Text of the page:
Kinetik Laboratories Intros ILL-LOGIC Sound Texture Generator

Kinetik Laboratories today released this video introducing the ILL-LOGIC – a stand-alone ‘Sound Texture Generator’ with semi-modular structure.

According to the developer, “It can be used to generate complex sound textures.”

It has 12 knobs, 22 connection points, two switches and a red led that reflects the behavior of the noise generator.

The ILL-LOGIC is priced at 450 Euro and is available built to order via the Kinetik Laboratories site.

20 thoughts on “Kinetik Laboratories Intros ILL-LOGIC Sound Texture Generator

  1. Despite the name “Sound Texture Generator” and having a few extra knobs and switches, this is no different than the cheap noisemakers/drone boxes you can buy on Etsy. No doubt dead-simple circuitry based around 4000-series logic ICs, pulled right from a Nicolas Collins book or the Lunetta subforum. That stuff is cool, but not at that price. I get that quality construction and parts can add up, but 450 euro/~$500 for a glorified Lunetta drone box is absurd.

  2. It’s probably based on the SN764xx series ‘Complex Sound Generator’ IC, which can be bought for less than $10.
    – SN76477, SN76488, SN76489 …

    Plug it into a breadboatd with 9V battery, a few resistors, capacitors, wires and away you go for less than $40!

  3. I don’t work for this company, but I have to point out to the Synthopia price pundits: There is a huge economy of scale cost difference between a company like Moog or Korg that can make 10,000+ of an item and the cost of making a few hundred of an item. Also, making something yourself for $40 Vs. paying for the labor, parts, packaging, shipping, support, and distribution to get a finished product in peoples hands are two completely different things. If you don’t believe me, get into the “noise box” business 🙂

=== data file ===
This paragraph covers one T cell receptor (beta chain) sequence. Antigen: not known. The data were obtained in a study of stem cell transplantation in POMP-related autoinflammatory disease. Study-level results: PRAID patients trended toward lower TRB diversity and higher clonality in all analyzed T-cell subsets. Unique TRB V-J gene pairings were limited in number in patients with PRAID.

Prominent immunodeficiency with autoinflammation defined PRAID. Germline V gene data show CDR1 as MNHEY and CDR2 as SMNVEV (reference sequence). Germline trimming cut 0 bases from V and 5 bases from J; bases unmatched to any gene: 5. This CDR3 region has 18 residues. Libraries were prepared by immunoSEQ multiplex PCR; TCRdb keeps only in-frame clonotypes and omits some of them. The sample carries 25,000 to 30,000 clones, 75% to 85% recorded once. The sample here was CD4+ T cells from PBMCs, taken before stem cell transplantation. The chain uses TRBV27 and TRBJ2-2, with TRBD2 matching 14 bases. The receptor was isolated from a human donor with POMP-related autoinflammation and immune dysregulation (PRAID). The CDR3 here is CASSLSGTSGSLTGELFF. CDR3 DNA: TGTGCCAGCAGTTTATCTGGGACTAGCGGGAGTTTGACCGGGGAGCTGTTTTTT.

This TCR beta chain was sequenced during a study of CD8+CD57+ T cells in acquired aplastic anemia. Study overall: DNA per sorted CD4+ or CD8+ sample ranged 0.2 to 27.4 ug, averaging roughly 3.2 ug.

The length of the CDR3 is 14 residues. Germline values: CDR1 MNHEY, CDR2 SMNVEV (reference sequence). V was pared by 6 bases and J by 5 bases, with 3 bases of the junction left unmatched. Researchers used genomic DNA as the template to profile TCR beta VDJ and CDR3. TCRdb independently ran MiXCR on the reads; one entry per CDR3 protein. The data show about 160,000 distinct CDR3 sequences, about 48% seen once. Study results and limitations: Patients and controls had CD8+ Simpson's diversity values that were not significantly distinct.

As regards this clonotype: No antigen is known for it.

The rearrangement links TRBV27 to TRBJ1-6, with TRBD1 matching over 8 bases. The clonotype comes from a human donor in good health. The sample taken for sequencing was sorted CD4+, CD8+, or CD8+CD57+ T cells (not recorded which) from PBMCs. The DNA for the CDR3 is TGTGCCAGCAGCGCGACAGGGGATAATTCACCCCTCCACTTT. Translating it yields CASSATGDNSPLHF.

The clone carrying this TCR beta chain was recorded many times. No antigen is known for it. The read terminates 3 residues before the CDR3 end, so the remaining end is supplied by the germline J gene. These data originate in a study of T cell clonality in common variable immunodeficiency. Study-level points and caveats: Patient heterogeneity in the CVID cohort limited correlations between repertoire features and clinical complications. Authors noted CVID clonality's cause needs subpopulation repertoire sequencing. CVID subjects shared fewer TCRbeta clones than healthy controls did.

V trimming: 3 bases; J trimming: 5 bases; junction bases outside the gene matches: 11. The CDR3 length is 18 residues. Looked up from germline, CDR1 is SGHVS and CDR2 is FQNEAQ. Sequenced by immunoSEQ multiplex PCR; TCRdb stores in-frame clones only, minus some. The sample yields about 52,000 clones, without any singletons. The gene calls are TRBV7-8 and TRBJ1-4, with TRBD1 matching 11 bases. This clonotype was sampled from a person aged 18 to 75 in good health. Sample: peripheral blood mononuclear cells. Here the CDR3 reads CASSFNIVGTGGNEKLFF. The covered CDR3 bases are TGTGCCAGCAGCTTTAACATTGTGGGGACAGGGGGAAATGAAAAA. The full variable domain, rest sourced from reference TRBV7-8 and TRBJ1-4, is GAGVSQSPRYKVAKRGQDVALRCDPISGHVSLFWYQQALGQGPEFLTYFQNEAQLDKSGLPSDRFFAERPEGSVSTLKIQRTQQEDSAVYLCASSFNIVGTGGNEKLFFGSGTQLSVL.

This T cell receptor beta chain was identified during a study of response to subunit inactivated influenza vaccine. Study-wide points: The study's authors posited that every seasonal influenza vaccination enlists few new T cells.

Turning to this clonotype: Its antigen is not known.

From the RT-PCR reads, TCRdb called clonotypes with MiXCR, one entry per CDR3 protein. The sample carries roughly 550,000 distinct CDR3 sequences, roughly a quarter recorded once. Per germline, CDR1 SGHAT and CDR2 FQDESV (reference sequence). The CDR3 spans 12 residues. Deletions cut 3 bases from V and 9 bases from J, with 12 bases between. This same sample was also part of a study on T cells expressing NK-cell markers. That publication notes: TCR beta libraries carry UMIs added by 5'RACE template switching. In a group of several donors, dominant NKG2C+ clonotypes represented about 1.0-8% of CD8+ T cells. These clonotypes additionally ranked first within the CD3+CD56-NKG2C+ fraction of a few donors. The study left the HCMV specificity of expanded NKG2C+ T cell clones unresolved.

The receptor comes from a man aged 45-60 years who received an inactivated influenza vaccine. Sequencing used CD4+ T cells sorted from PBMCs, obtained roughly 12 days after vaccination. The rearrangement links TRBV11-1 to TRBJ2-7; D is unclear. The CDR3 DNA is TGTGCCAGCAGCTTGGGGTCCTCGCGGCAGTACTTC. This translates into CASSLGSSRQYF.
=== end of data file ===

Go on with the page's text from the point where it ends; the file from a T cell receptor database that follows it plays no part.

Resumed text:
1. It’s not that we don’t understand economy of scale, it’s that we’re surprised that anyone would make something that does so little but costs so much. To make it worse, there is already a glut of these squelchy little static boxes out there.

      To me, personally speaking, they mostly seem like some circuit-nerd’s half baked soldering project that has been dressed up and given a “purpose”. A lame widget, so to speak. Nothing to do with music, and with very very limited appeal.

      1. I must concur with “Clean”, this is a very crude device, not an instrument, rather what should have remained a project and at best the starting point in the development process.

        As a developer and engineer, I am encouraged by some and their keen understanding of design, implementation, engineering and value and aghast at many. This falls squarely in the aghast category.

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